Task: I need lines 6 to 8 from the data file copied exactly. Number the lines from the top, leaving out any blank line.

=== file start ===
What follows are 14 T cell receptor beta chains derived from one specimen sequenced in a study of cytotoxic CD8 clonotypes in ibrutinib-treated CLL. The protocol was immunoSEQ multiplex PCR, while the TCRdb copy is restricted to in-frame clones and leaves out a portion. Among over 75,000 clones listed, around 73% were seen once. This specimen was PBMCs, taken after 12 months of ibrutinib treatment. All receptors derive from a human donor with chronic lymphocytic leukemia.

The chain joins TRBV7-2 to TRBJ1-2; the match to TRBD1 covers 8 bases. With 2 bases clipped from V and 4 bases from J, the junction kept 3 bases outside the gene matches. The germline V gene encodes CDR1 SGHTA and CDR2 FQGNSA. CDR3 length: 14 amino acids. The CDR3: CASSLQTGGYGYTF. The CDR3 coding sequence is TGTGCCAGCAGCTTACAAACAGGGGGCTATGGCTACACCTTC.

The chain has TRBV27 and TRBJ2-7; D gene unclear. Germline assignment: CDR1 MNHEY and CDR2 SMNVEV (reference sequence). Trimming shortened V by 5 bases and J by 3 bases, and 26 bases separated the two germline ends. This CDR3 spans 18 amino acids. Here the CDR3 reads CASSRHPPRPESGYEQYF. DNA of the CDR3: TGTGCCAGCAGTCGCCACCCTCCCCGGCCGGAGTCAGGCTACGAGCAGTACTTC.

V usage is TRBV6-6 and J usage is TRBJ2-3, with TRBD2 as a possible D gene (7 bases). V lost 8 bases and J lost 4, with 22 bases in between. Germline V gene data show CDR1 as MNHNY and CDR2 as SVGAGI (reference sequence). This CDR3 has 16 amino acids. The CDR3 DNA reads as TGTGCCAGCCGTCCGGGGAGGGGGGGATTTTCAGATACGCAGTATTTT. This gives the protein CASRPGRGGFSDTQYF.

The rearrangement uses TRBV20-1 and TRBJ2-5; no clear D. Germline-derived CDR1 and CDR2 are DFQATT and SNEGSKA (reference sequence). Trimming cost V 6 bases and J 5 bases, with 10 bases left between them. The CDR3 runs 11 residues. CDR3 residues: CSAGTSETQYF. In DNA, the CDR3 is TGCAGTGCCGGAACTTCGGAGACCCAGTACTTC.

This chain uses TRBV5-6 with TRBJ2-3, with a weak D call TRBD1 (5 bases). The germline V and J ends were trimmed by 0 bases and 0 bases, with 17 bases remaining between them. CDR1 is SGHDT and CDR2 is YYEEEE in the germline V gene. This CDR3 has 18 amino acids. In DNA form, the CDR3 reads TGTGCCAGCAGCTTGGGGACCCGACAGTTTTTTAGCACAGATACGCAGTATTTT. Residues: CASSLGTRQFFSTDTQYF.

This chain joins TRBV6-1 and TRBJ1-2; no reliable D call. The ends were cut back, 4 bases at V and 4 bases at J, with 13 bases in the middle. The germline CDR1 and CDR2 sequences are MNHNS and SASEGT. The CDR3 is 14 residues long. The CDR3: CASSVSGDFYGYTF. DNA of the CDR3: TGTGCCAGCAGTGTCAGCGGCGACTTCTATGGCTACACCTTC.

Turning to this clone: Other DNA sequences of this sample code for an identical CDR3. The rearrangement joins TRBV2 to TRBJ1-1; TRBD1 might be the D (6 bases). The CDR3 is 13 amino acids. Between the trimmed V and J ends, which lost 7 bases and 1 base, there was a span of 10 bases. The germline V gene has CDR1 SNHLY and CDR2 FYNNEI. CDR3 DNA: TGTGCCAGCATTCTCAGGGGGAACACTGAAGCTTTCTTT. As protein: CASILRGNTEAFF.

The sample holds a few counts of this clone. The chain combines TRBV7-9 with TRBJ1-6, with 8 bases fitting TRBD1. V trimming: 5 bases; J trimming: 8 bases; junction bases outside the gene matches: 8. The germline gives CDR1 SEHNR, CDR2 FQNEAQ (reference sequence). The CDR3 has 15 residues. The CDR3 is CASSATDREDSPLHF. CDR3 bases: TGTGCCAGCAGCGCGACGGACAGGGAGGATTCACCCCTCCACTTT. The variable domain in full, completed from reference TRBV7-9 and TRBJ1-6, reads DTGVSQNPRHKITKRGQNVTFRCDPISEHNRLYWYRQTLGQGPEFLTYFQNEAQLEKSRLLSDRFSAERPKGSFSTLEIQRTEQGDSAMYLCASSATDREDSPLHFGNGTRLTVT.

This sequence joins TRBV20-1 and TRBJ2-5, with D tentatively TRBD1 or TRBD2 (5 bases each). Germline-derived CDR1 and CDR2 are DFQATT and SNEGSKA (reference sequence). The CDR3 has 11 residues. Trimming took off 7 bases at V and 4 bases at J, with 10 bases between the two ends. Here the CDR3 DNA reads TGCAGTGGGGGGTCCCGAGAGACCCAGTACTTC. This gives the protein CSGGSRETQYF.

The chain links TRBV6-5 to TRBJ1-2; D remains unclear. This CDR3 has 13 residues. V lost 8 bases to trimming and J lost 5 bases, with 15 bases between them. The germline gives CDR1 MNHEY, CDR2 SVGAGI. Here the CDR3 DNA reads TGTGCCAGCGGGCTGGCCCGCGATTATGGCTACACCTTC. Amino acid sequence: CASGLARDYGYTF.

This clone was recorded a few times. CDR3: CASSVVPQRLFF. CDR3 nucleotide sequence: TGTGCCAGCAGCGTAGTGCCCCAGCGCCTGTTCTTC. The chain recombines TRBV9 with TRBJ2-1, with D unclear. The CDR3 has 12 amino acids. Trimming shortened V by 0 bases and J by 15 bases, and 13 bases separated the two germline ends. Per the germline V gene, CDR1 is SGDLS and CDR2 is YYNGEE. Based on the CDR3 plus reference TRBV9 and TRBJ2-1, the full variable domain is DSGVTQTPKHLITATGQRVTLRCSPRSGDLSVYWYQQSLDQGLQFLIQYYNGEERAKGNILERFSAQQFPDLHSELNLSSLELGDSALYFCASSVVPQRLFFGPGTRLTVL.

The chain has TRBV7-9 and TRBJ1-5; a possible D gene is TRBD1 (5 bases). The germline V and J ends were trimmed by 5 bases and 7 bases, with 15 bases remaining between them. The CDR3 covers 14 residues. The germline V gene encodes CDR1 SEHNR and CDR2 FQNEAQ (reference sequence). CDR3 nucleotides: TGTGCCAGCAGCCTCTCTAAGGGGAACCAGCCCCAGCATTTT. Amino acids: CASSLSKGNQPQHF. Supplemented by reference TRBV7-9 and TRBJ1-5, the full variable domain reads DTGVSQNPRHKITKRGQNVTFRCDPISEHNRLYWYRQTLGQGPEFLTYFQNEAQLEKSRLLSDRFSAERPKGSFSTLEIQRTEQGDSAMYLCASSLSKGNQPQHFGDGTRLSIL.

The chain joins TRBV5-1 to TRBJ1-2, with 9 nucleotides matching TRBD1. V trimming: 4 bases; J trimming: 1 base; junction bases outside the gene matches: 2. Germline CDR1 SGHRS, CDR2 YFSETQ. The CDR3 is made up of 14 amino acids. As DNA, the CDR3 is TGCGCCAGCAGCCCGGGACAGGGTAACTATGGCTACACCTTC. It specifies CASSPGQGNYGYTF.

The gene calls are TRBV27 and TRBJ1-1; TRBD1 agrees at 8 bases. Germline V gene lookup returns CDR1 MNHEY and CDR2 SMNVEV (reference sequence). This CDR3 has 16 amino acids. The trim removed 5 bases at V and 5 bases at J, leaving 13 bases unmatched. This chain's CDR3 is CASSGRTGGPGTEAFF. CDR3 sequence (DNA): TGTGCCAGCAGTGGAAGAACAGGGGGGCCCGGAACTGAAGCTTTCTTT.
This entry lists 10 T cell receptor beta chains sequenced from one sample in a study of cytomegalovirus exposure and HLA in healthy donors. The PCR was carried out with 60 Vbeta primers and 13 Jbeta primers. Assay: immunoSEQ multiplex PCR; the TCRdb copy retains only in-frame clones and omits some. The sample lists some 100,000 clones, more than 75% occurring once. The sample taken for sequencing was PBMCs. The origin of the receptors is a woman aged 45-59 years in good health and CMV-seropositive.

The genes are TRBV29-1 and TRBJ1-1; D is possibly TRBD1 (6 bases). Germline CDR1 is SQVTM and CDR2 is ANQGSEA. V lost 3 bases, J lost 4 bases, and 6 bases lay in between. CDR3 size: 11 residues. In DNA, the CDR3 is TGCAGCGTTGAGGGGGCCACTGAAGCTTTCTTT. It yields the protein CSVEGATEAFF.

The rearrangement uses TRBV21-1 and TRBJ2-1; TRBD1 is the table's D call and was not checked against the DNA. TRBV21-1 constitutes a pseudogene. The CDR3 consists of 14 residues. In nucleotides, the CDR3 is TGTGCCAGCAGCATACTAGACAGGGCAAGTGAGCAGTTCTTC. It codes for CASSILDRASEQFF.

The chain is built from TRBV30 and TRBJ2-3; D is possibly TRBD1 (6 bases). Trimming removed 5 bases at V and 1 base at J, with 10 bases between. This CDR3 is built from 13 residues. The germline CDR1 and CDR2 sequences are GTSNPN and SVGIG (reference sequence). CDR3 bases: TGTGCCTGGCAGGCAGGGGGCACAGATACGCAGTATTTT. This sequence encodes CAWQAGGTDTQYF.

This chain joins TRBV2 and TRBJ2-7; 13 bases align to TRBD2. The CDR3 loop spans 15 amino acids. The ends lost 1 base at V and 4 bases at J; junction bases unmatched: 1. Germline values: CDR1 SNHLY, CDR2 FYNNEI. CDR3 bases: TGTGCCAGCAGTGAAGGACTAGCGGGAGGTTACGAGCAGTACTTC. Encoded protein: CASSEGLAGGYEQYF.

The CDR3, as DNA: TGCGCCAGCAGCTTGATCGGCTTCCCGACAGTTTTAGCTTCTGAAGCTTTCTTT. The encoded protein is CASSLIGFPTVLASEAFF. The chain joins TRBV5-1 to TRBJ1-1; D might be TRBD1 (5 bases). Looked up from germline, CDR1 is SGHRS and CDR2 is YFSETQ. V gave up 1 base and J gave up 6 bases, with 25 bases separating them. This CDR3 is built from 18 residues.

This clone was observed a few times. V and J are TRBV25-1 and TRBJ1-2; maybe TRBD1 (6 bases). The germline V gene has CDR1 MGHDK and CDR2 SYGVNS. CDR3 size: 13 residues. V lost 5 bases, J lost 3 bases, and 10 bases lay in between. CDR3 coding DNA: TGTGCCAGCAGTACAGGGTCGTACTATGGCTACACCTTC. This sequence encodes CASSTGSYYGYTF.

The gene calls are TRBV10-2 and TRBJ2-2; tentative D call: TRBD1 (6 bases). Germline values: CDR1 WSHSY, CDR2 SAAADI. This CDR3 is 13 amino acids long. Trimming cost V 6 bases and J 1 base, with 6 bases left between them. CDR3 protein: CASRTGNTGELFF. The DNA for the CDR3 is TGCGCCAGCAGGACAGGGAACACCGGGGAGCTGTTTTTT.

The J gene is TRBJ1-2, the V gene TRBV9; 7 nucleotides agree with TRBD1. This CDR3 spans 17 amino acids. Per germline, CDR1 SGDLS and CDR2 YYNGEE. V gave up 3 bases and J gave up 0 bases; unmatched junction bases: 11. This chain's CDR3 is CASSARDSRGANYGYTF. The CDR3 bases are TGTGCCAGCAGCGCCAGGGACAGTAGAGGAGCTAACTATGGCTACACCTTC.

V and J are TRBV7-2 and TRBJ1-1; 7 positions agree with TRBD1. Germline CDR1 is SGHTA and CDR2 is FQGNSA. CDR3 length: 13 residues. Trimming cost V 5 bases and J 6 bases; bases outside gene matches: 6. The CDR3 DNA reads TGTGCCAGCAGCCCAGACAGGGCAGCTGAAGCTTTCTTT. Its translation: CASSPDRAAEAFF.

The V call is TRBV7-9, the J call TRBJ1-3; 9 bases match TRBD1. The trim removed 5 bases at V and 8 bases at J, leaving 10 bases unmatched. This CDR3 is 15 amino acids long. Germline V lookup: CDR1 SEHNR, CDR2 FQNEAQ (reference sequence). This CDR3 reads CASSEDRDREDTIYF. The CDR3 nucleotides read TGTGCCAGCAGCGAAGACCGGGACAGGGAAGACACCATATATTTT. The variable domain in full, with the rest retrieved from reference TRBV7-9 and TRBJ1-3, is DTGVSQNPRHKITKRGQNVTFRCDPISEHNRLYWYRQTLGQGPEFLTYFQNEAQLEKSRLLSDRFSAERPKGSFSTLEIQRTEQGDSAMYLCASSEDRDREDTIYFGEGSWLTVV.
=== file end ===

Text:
This chain uses TRBV5-6 with TRBJ2-3, with a weak D call TRBD1 (5 bases). The germline V and J ends were trimmed by 0 bases and 0 bases, with 17 bases remaining between them. CDR1 is SGHDT and CDR2 is YYEEEE in the germline V gene. This CDR3 has 18 amino acids. In DNA form, the CDR3 reads TGTGCCAGCAGCTTGGGGACCCGACAGTTTTTTAGCACAGATACGCAGTATTTT. Residues: CASSLGTRQFFSTDTQYF.

This chain joins TRBV6-1 and TRBJ1-2; no reliable D call. The ends were cut back, 4 bases at V and 4 bases at J, with 13 bases in the middle. The germline CDR1 and CDR2 sequences are MNHNS and SASEGT. The CDR3 is 14 residues long. The CDR3: CASSVSGDFYGYTF. DNA of the CDR3: TGTGCCAGCAGTGTCAGCGGCGACTTCTATGGCTACACCTTC.

Turning to this clone: Other DNA sequences of this sample code for an identical CDR3. The rearrangement joins TRBV2 to TRBJ1-1; TRBD1 might be the D (6 bases). The CDR3 is 13 amino acids. Between the trimmed V and J ends, which lost 7 bases and 1 base, there was a span of 10 bases. The germline V gene has CDR1 SNHLY and CDR2 FYNNEI. CDR3 DNA: TGTGCCAGCATTCTCAGGGGGAACACTGAAGCTTTCTTT. As protein: CASILRGNTEAFF.